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Pharma: How to make mergers work

Published on 29/01/16 at 02:28pm
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Pharma is no stranger to bursts of M&A activity. However, with the value of deals taking place in just the first half of last year greater than those completed in the entirety of 2014 – and the total value of deals a record-breaking $395 billion – there’s evidence of a paradigm shift in how the industry achieves growth.

The wide range of drivers of this increased activity – from a tougher competitive landscape exerting downward pressure on margins and increasing constraints on market access, to the unsustainability of the blockbuster model and pipeline challenges – suggest 2015 wasn’t merely an anomaly but indicative of things to come.

The new normal ushered in by these long-term trends will only be further cemented by reductions in R&D budgets, prompting companies to acquire new products and harness innovation through acquisition. And the research backs this up: a global study of senior executives at life sciences companies conducted at the end of last year by law firm Reed Smith found 94% were planning an acquisition in the next year.

This new level of M&A activity requires new levels of expertise in ensuring major deals succeed. A greater number of senior board members will be required to more frequently communicate with their teams in a way that keeps them engaged and onside during the deal process; to sensitively combine different company cultures; to look beyond headline-grabbing short-term success and achieve sustainable results.

Those aren’t easy things to achieve – our Barometer on Change research showed less than a third of UK organisations (29%) undergoing M&A last year have realised the anticipated benefits of their deals.

Senior leaders will need to ensure agility in their operating models to respond to and anticipate challenges ahead. Redoubling efforts to plan and execute deals and communicate effectively across the organisation will play an important role in pharma businesses being able to realise the benefits of M&A in order to increase market share and access new markets that will generate additional value for shareholders.

Better deal making – from day one

Anyone involved in a major deal needs to be prepared to ask themselves tough questions from the outset. Even the basics – why are we doing this deal? – need to be thoroughly interrogated. Does the proposed merger demonstrably fit into long-term strategic ambitions or is it a haphazard attempt to climb aboard the M&A bandwagon? It’s also vital that key roles are understood when it comes to making formal decisions in order to avoid the deal being unpicked by multiple parties.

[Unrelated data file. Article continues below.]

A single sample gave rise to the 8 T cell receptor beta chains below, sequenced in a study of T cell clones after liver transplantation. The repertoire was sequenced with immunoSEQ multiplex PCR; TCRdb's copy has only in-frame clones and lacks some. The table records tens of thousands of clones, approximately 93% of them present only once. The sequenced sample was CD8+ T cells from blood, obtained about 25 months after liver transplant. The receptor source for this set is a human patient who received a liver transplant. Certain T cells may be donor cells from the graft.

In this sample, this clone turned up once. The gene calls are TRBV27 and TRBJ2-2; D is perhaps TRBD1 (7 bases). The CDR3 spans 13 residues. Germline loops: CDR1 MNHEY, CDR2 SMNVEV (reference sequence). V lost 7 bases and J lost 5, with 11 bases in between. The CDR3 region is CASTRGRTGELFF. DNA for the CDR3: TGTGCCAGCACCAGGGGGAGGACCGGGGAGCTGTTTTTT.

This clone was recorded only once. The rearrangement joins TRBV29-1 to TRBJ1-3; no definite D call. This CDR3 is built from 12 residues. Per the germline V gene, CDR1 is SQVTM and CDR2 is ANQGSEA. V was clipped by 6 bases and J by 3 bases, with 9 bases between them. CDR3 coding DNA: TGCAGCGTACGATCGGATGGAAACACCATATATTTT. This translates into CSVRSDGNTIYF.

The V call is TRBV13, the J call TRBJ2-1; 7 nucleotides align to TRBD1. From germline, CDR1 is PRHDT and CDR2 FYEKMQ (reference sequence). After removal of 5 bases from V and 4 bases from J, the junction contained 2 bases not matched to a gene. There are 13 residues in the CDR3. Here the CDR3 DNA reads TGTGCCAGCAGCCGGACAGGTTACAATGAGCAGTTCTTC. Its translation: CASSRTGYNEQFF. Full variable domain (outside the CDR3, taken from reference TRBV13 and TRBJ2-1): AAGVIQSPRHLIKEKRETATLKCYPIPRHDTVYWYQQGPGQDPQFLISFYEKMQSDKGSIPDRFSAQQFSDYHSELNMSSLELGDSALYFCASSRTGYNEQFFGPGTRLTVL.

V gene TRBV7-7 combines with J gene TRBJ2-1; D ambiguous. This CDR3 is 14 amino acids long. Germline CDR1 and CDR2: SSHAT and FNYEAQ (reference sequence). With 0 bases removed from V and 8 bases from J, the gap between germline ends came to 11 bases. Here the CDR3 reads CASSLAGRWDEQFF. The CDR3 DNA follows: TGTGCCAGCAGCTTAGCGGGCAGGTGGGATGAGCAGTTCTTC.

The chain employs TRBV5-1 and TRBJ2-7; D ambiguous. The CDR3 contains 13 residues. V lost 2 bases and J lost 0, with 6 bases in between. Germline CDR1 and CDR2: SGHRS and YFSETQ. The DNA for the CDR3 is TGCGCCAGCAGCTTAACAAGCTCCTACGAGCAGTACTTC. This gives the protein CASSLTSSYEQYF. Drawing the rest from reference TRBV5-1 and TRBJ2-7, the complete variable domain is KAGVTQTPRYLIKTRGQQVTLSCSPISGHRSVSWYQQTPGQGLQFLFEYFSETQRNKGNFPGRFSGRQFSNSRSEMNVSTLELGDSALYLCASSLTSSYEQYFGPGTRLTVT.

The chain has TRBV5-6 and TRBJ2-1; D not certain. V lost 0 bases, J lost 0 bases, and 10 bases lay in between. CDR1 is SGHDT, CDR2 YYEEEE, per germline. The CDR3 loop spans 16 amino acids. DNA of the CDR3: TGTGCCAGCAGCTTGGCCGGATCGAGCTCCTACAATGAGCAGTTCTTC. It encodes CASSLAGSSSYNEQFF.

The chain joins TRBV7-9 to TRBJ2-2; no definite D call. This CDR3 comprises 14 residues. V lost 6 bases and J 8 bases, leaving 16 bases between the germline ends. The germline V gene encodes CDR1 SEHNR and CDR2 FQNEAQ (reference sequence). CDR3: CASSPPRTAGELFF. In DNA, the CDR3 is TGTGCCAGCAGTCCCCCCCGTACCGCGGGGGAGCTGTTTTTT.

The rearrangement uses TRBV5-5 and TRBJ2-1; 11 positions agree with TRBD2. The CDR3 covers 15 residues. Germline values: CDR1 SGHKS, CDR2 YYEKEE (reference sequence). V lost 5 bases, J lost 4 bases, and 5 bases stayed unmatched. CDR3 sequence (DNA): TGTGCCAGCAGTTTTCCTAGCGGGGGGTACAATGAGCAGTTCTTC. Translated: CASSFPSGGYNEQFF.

Once these points are agreed, buy-in must be gained from key stakeholders and the huge amount of work required, from identifying the strategic purpose to creating a clear roadmap for delivery, should be acknowledged; all too often this is forgotten in the excitement of the deal. A true end-to-end plan is vital, not simply for the first 90 days, but through to the delivery of the deal’s anticipated benefits.

Better execution  

In a pharma sector increasingly dominated by M&A activity, there can be little doubt that those companies that prepare and execute deals effectively are well placed to establish a competitive advantage. Thorough preparatory work plays a key role in the successful execution of deals. For instance, once the reason for a deal has been established and its expected benefits identified, a set of guiding principles can be devised to steer the deal in the right direction.

Agility will also be vital, with those organisations that are prepared to rapidly embrace new technologies and ways of working – led more by what works than what has been done previously.

Best practice deal execution also involves collating and applying insights gleaned during the process – data about people, perceptions and drivers – to create a smoother integration process once the deal is completed. Done properly, this can also provide a blueprint for future M&A activity.

Better people management

Excellent preparation and execution will only achieve so much in the absence of clear and honest communication across the organisation, detailing the nature of the deal, how the benefits will be realised and what the individuals affected by it can expect.

It’s vital that the example is set from the very top, with leaders playing an active role in ensuring teams are motivated and informed. This shouldn’t be left to a communications department – it requires hands-on involvement from business leaders to demonstrate to staff that they are valued and will be supported throughout the integration process.

That’s not to say that strong leadership will only be required at the top – it should exist throughout the organisation. It is also important to equip leaders so that they know what to expect and so that they are able to communicate effectively.

Intermittent communication will not suffice during the deal process. In the absence of frequent, clear information, employees will be susceptible to believing external media coverage – which won’t necessarily be positive. In other words, if there is a void of information, people will fill it. 

This is a hugely exciting time for pharma. It is those organisations that excel in the preparation, execution and communication of deals that will reap the rewards in this increasingly competitive market.

Stephen Vinall is a Partner at the business transformation consultancy Moorhouse. The new Moorhouse report on delivering value through acquisition in pharma can be downloaded here.

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